Slava Voynov’s wife opts for counseling to avoid contempt charge
Marta Varlamova, wife of Kings defenseman Slava Voynov, opted Monday for domestic violence counseling, avoiding a charge of criminal contempt.
Voynov, who is suspended by the NHL indefinitely, with pay, is scheduled to go on trial July 6 on a felony domestic violence charge, stemming from allegations he assaulted Varlamova during an incident at their home in October.
Varlamova, appearing at a hearing at Los Angeles Superior Court in Torrance, declined to testify regarding motions being made in advance of the trial. After conferring with her attorney, Michael Walsh, Varlamova said she would accept an offer from the NHL Players’ Assn. to undergo domestic violence counseling to determine whether she would change her mind about testifying.
Judge Eric Taylor is expected to rule Tuesday on a motion to suppress statements made by Varlamova to Justin Weber, a clinical social worker, in the emergency room at Little Company of Mary Medical Center in Torrance on Oct. 19. Walsh said that since Weber is a licensed therapist the conversation should be deemed confidential.
Taylor also could rule on defense motions that other statements made by Varlamova to hospital workers should be disallowed.
Walsh said the players’ union had offered the counseling after the October incident. He did not indicate how long Varlamova could wait before she would have to attend counseling.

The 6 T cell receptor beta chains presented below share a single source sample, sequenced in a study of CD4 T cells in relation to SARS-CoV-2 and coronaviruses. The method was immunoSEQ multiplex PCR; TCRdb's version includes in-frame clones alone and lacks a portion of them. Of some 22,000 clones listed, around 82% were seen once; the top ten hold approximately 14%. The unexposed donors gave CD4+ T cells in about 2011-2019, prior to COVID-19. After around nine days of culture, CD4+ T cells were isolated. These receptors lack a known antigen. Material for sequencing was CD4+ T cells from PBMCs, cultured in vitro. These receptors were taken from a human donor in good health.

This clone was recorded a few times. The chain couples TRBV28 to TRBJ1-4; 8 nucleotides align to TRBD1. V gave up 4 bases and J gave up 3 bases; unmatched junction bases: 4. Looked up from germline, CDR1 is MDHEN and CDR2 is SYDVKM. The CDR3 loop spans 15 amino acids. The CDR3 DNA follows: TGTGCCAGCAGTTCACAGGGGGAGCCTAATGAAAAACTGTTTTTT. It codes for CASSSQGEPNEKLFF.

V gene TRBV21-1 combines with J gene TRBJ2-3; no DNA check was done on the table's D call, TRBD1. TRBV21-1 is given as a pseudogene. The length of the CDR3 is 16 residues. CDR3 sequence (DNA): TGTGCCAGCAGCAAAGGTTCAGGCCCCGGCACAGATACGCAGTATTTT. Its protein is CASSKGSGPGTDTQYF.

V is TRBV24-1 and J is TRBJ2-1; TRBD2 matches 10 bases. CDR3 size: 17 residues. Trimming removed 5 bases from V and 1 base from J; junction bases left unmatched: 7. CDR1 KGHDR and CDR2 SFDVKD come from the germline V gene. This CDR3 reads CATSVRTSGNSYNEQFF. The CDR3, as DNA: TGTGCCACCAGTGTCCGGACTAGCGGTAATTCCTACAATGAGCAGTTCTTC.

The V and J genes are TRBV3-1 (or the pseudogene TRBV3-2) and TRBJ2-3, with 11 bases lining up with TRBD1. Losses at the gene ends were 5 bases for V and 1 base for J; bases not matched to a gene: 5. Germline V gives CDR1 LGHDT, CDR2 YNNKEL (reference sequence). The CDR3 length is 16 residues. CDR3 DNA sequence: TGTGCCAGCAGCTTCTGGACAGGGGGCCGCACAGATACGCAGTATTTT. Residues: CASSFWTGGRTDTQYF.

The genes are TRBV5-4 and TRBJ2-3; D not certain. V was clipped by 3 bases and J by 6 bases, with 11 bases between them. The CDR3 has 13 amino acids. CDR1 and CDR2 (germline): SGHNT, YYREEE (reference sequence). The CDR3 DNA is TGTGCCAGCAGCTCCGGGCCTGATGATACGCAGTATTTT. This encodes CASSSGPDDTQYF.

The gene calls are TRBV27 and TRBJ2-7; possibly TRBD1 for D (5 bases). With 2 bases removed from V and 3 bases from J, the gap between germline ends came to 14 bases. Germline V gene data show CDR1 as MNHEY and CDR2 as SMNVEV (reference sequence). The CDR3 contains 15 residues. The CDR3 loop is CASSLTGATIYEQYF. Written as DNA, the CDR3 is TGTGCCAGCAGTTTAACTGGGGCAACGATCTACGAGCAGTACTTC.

“I do not have a timetable available as to when they can get her in,” said Walsh, who later added that he hoped to have a definitive plan by Tuesday’s hearing.
Deputy District Attorney Frank Dunnick said Varlamova’s testimony was essential for the purpose of “establishing the traumatic events for the layout of the case.” He urged Taylor to “do everything possible to get her to testify.”
Taylor said that “a contempt charge is very limited in what we can do.” The fine for contempt is less than $1,000.
Three nurses and a security guard from the medical center testified Monday during the hearing to determine whether Varlamova’s statements on the night of the incident should be suppressed.
Ronnie Liston, a security guard, said he suspected domestic violence when Varlamova arrived at the hospital. Liston said that Varlamova “looked up at me and said, ‘he hit me.’”
Cassie Wong, a nurse in the emergency room, said that Varlamova told her that after arriving home following a party, Voynov “had pushed her into a TV stand.”
Varlamova was treated for a laceration over her left eye, which required stitches.
Pamela Mackey, an attorney for Voynov, noted that in a previous statement Wong had said she could not remember whether Varlamova had said that to her or she’d heard it later when Weber was interviewing Varlamova, using a Russian translator over the telephone.
Wong said she had rechecked her notes on the evening and was sure Varlamova made the statement directly to her and said, “She was not speaking Russian.”
Under further questioning, Liston said that Voynov, who was present at the hospital, was neither argumentative nor aggressive.
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